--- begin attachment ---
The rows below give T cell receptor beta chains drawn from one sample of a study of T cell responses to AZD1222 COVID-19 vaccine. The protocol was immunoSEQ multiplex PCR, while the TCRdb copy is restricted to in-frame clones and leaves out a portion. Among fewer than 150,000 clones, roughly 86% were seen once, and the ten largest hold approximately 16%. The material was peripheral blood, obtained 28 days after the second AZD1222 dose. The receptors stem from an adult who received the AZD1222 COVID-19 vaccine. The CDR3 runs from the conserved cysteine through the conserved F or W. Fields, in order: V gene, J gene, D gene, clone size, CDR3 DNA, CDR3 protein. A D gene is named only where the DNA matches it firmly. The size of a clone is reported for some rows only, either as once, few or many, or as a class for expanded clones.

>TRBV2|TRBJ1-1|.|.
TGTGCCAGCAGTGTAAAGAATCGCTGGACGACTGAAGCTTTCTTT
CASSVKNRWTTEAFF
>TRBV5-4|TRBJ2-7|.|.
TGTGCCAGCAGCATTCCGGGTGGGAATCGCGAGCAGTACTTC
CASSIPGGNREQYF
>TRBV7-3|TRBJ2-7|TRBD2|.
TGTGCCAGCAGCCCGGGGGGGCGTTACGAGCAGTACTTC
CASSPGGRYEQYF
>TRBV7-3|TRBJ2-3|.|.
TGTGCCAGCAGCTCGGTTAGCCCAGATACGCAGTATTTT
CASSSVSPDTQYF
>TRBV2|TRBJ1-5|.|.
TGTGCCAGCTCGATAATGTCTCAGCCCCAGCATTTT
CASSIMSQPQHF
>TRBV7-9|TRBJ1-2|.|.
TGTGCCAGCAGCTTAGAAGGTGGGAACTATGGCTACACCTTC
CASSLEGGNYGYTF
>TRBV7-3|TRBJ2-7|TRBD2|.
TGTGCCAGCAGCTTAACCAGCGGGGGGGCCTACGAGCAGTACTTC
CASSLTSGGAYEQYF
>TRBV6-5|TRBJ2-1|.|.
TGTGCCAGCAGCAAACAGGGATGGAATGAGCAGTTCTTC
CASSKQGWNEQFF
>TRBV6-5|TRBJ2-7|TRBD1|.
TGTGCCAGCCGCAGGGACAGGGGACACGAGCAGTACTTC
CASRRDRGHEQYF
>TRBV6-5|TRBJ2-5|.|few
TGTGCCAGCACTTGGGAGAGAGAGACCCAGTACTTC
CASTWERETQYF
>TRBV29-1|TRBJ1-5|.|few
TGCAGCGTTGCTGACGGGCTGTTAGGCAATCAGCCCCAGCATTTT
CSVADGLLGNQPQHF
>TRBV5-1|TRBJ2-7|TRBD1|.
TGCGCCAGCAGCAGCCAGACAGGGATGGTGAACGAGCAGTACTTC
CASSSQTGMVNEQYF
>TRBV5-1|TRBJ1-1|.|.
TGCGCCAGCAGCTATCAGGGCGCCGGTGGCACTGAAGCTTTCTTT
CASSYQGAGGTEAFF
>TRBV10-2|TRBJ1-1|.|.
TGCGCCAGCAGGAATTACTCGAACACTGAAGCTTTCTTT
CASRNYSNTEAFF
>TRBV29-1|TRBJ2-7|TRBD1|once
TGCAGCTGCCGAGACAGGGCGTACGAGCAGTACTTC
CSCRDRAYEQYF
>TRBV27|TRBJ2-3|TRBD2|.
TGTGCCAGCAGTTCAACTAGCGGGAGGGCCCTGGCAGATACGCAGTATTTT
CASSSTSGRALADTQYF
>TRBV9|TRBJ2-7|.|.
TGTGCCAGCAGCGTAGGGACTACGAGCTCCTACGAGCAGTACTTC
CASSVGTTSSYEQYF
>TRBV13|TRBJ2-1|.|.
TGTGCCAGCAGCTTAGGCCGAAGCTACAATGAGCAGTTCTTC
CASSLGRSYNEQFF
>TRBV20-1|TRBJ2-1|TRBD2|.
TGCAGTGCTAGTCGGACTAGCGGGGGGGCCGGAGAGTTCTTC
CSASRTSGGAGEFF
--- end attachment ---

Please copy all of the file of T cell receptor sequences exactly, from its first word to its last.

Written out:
The rows below give T cell receptor beta chains drawn from one sample of a study of T cell responses to AZD1222 COVID-19 vaccine. The protocol was immunoSEQ multiplex PCR, while the TCRdb copy is restricted to in-frame clones and leaves out a portion. Among fewer than 150,000 clones, roughly 86% were seen once, and the ten largest hold approximately 16%. The material was peripheral blood, obtained 28 days after the second AZD1222 dose. The receptors stem from an adult who received the AZD1222 COVID-19 vaccine. The CDR3 runs from the conserved cysteine through the conserved F or W. Fields, in order: V gene, J gene, D gene, clone size, CDR3 DNA, CDR3 protein. A D gene is named only where the DNA matches it firmly. The size of a clone is reported for some rows only, either as once, few or many, or as a class for expanded clones.

>TRBV2|TRBJ1-1|.|.
TGTGCCAGCAGTGTAAAGAATCGCTGGACGACTGAAGCTTTCTTT
CASSVKNRWTTEAFF
>TRBV5-4|TRBJ2-7|.|.
TGTGCCAGCAGCATTCCGGGTGGGAATCGCGAGCAGTACTTC
CASSIPGGNREQYF
>TRBV7-3|TRBJ2-7|TRBD2|.
TGTGCCAGCAGCCCGGGGGGGCGTTACGAGCAGTACTTC
CASSPGGRYEQYF
>TRBV7-3|TRBJ2-3|.|.
TGTGCCAGCAGCTCGGTTAGCCCAGATACGCAGTATTTT
CASSSVSPDTQYF
>TRBV2|TRBJ1-5|.|.
TGTGCCAGCTCGATAATGTCTCAGCCCCAGCATTTT
CASSIMSQPQHF
>TRBV7-9|TRBJ1-2|.|.
TGTGCCAGCAGCTTAGAAGGTGGGAACTATGGCTACACCTTC
CASSLEGGNYGYTF
>TRBV7-3|TRBJ2-7|TRBD2|.
TGTGCCAGCAGCTTAACCAGCGGGGGGGCCTACGAGCAGTACTTC
CASSLTSGGAYEQYF
>TRBV6-5|TRBJ2-1|.|.
TGTGCCAGCAGCAAACAGGGATGGAATGAGCAGTTCTTC
CASSKQGWNEQFF
>TRBV6-5|TRBJ2-7|TRBD1|.
TGTGCCAGCCGCAGGGACAGGGGACACGAGCAGTACTTC
CASRRDRGHEQYF
>TRBV6-5|TRBJ2-5|.|few
TGTGCCAGCACTTGGGAGAGAGAGACCCAGTACTTC
CASTWERETQYF
>TRBV29-1|TRBJ1-5|.|few
TGCAGCGTTGCTGACGGGCTGTTAGGCAATCAGCCCCAGCATTTT
CSVADGLLGNQPQHF
>TRBV5-1|TRBJ2-7|TRBD1|.
TGCGCCAGCAGCAGCCAGACAGGGATGGTGAACGAGCAGTACTTC
CASSSQTGMVNEQYF
>TRBV5-1|TRBJ1-1|.|.
TGCGCCAGCAGCTATCAGGGCGCCGGTGGCACTGAAGCTTTCTTT
CASSYQGAGGTEAFF
>TRBV10-2|TRBJ1-1|.|.
TGCGCCAGCAGGAATTACTCGAACACTGAAGCTTTCTTT
CASRNYSNTEAFF
>TRBV29-1|TRBJ2-7|TRBD1|once
TGCAGCTGCCGAGACAGGGCGTACGAGCAGTACTTC
CSCRDRAYEQYF
>TRBV27|TRBJ2-3|TRBD2|.
TGTGCCAGCAGTTCAACTAGCGGGAGGGCCCTGGCAGATACGCAGTATTTT
CASSSTSGRALADTQYF
>TRBV9|TRBJ2-7|.|.
TGTGCCAGCAGCGTAGGGACTACGAGCTCCTACGAGCAGTACTTC
CASSVGTTSSYEQYF
>TRBV13|TRBJ2-1|.|.
TGTGCCAGCAGCTTAGGCCGAAGCTACAATGAGCAGTTCTTC
CASSLGRSYNEQFF
>TRBV20-1|TRBJ2-1|TRBD2|.
TGCAGTGCTAGTCGGACTAGCGGGGGGGCCGGAGAGTTCTTC
CSASRTSGGAGEFF